A white cloth inscribed with testimonies will also cover a section of Muholi’s exhibition room, it features quotes on hate crime survivors and victims.

Deutsche Börse Group and (The Telegraph, as a media partner), sponsor this annual £30,000 prize, which was founded in 1996 by The Photographers’ Gallery, and has become one of the most prestigious international art awards. The winner will be announced at a special award ceremony held at The Photographers’ Gallery on 28 May 2015.

This year’s judges are Chris Boot, Executive Director, Aperture Foundation; Rineke Dijkstra, Artist;Peter Gorschlüter, Deputy Director, MMK Museum für Moderne Kunst and Anne Marie Beckmann, Curator, Art Collection Deutsche Börse.

The exhibition will run from 17 Apr – 7 Jun 2015.

For any further information do not hesitate to contact me Lerato Dumse dumselerato@gmail.com
060 478 9798 (SA number available from Saturday 18 April 2015)
+4474 8148 5431 (London number available until Friday 17 April 2015)

2015 April 15 Lerato _ Cloth_9594



2015 April 15 Muholi @ work_9538




2015 April 15 Be captured by Stephen for TPG_9532




2015 April 15 The Installing team @TPG_9622



2015 April 15 TPG @Faces and Phases instal_9618




2015 April 15 TPG team wt Faces and Phases installation_962318 hours ago installation was still in progress @TPG…



2015 April 15 Lerato Dumse @TPG_9626



2015 April 15 Muholi @TPG installation_9628





Related links

Pride and prejudice: How Zanele Muholi documents South Africa’s LGBTI community






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2015 March 21: Threesome of experts

Self-timed moments with Renee Mussai and Lerato Dumse.

Location:  Islington, London
When:  South African celebrated and commemorated Human Rights Day.
Camera used:  Canon 6D on H304 manfrotto tripod at 10 sec. each photo.
Sharing thoughts after brunch.

2015 March 21 Muholi Renee_2402aBetween the photographer and curator…

2015 March 21 Muholi Lerato Renee_2406Joined by the writer…

2015 March 21 Muholi Renee_2403aPlease look at the camera Renee… we are about to finish with this soon…


2015 March 21 Muholi Renee Lerato sm_2407The kitchen as the best studio with good light coming through the window…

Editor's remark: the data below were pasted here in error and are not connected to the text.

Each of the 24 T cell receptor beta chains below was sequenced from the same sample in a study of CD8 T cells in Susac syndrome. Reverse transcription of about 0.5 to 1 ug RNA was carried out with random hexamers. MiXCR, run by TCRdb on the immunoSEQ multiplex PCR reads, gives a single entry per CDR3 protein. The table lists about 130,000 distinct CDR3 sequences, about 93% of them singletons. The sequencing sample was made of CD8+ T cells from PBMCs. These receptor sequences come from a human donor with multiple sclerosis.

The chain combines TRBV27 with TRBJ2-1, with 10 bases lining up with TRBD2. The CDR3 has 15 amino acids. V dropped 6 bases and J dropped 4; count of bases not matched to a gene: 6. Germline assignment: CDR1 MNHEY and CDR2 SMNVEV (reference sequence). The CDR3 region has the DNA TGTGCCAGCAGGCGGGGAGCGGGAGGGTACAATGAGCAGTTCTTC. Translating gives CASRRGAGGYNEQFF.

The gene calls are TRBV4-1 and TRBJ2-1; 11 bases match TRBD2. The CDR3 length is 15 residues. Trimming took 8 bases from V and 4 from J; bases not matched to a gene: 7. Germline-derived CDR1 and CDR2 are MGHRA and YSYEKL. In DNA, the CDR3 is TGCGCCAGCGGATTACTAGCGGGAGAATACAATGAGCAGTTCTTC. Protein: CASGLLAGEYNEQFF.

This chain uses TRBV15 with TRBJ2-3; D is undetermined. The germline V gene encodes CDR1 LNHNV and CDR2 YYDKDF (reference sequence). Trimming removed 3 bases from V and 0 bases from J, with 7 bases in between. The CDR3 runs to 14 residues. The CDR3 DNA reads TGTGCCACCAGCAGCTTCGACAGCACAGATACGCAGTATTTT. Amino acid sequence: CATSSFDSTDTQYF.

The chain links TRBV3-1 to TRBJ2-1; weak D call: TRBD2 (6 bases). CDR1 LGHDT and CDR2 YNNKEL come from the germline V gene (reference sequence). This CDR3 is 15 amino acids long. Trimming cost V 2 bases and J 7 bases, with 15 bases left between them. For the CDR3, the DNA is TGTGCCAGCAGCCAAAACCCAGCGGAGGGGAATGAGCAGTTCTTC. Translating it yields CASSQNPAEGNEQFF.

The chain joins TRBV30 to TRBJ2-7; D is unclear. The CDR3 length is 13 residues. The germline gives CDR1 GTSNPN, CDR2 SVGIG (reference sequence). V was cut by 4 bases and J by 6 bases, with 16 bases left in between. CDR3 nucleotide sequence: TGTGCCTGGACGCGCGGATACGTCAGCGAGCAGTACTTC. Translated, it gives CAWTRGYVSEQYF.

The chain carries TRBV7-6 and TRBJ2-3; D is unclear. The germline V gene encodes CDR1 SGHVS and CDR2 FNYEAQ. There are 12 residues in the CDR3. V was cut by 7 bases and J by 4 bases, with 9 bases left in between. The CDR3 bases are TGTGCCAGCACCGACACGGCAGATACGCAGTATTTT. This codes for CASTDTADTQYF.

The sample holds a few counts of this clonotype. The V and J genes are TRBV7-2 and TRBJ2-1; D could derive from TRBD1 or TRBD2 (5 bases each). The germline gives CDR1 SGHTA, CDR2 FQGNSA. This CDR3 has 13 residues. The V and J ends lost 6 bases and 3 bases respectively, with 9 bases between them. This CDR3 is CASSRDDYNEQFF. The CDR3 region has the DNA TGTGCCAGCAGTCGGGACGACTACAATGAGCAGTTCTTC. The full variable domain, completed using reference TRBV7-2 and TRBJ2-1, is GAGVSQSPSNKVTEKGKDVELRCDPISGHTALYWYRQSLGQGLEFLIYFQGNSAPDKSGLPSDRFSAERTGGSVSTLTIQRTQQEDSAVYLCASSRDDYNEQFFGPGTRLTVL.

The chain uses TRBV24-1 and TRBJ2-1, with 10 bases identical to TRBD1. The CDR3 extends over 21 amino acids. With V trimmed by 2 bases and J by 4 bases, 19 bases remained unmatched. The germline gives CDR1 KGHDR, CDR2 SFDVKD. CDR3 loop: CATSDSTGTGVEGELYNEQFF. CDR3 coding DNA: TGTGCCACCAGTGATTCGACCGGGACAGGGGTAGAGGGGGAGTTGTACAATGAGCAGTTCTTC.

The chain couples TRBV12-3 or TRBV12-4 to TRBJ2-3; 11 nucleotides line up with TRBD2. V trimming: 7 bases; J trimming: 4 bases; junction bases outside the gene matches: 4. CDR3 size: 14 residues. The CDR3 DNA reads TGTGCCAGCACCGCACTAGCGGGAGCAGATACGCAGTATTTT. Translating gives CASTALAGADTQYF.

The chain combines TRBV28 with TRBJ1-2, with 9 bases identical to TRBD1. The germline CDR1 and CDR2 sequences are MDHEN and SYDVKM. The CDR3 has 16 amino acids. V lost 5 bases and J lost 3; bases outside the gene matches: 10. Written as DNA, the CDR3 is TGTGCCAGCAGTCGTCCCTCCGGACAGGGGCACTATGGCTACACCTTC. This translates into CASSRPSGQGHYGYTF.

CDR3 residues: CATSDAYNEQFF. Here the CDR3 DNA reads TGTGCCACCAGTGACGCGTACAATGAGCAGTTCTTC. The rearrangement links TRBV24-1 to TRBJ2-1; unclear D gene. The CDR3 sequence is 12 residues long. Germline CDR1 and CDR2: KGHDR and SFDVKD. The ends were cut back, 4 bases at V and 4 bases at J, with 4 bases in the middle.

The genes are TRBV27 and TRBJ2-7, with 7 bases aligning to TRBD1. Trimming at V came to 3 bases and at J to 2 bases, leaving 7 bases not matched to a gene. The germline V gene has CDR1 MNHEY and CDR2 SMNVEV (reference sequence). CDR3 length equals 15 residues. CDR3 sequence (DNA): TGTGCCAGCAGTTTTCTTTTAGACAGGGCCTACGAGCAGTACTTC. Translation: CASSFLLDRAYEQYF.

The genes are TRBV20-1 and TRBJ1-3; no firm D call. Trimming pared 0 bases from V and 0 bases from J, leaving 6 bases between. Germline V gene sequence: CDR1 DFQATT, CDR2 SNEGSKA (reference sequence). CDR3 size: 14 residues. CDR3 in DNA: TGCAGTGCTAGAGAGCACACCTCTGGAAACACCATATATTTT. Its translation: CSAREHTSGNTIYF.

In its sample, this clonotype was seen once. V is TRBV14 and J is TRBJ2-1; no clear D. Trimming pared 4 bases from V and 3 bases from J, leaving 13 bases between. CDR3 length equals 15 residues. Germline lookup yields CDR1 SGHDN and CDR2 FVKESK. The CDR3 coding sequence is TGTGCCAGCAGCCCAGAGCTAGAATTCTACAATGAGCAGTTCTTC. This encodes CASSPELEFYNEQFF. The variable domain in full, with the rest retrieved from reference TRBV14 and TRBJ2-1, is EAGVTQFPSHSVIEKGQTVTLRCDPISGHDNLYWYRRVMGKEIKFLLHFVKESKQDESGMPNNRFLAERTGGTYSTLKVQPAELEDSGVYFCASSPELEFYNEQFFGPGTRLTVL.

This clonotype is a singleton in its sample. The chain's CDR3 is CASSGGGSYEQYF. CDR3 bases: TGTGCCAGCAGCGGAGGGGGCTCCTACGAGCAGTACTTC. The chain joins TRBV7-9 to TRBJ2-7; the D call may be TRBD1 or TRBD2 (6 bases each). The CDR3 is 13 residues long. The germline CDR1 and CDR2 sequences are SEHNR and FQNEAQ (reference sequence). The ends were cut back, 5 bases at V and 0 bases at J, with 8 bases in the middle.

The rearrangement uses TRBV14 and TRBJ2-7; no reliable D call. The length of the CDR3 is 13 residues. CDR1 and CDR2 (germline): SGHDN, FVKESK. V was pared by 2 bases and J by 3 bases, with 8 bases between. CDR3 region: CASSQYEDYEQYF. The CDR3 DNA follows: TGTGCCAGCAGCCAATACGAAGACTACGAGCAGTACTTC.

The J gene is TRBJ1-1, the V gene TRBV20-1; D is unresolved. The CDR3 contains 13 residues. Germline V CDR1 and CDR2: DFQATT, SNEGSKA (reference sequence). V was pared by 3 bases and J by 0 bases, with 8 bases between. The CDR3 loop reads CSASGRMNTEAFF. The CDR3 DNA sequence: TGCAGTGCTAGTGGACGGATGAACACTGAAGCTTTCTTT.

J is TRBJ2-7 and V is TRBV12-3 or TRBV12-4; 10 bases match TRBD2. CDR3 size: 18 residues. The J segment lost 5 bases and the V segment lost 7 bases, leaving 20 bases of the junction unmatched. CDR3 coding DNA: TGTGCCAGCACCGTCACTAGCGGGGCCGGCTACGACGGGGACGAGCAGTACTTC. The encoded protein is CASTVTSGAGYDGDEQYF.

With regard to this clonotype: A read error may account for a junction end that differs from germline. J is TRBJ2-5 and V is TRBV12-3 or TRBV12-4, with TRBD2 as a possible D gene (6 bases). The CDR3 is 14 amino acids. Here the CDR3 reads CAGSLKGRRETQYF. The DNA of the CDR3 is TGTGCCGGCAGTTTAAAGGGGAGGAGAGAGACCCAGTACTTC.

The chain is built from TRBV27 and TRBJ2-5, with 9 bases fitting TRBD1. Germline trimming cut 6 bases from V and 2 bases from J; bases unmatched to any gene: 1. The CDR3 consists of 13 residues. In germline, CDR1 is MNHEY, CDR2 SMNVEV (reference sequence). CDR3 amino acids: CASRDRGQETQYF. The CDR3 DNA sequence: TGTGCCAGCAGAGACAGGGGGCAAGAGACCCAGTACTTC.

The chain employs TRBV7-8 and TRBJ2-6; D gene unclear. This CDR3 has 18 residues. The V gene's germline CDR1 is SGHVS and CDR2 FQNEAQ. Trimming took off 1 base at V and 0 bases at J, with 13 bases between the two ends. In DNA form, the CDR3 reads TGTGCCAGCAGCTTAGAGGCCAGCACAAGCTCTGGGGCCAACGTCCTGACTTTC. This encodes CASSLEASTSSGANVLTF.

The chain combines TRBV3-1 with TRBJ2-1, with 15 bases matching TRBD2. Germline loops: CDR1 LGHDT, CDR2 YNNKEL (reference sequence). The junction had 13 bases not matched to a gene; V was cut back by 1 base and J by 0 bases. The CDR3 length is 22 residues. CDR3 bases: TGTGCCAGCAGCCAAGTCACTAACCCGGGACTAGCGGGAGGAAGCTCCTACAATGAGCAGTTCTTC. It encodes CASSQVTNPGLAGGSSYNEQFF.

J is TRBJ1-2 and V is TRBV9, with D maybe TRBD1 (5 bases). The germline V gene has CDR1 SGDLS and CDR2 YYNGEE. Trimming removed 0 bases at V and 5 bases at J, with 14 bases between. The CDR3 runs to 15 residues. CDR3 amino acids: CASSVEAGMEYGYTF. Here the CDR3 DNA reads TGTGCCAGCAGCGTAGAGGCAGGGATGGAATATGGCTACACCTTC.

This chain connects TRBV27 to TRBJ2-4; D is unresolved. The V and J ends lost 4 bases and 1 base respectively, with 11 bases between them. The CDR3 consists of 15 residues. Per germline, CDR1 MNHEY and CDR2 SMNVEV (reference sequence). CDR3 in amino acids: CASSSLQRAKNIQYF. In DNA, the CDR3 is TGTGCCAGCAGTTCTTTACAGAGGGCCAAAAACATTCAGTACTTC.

2015 March 21 Muholi Renee_2405I like the series …
Lovely moments and memories.
Thank you for capturing it.
The light is beautiful. Very relaxed and contemplative.
Strange to see myself without make up in my own kitchen online…” – Renee Mussai.

2015 March 21 Muholi Renee Lerato sm_2408 L-R:  Muholi (Visual Activist), Renee (Curator, Scholar and Researcher) and Lerato (Writer, Journalist and activist).


More photos captured with iPhone 6 by Renee










Posted in Another Approach Is Possible, Archived memories, Expression, Power of the Voice, Visual diaries, Visual narratives, Visual Power, We Are You, We Care, We love photographs, We Love Photography, We Still Can with/out Resources | Tagged , , , , , , , , , , , , , , , , , , , , , | Leave a comment

2015 April 16: My story as a Zimbabwean Transvestite

My name is Ntokozo R Dube also known as Stacie.
I’m a transvestite who stays in Minnebron. I was born 22 years ago in a very small town called Plumtree in Matebeleland South of Zimbabwe. From a very young age I felt differently about myself. Every time I looked in the mirror instead of seeing a young boy all I saw was a little girl.

Stacie's portrait from personal album. The photo was taken by a friend (2015/03/13)

Stacie’s portrait from personal album. The photo was taken by a friend (2015/03/13)

I spent time with girls instead of boys. I would sometimes play dress up in my mom’s closet. I didn’t understand what was happening with me. I didn’t know what being gay meant, never even seen or heard of a gay person, because where I come from they say it’s a criminal offense. My family thought I would change as I grow up, but that didn’t happen.

When I reached teenage hood I realized that I had feelings for other boys. I didn’t know what to do. I was confused, angry, depressed ashamed and angry. I went to a boarding school where I met different kinds of people. I noticed that some boys acted and behaved like I did, but I was afraid to talk to them about that subject. I was scared that it would raise suspicions and get me charged for homosexuality.  So I maintained a distance between me and all of them.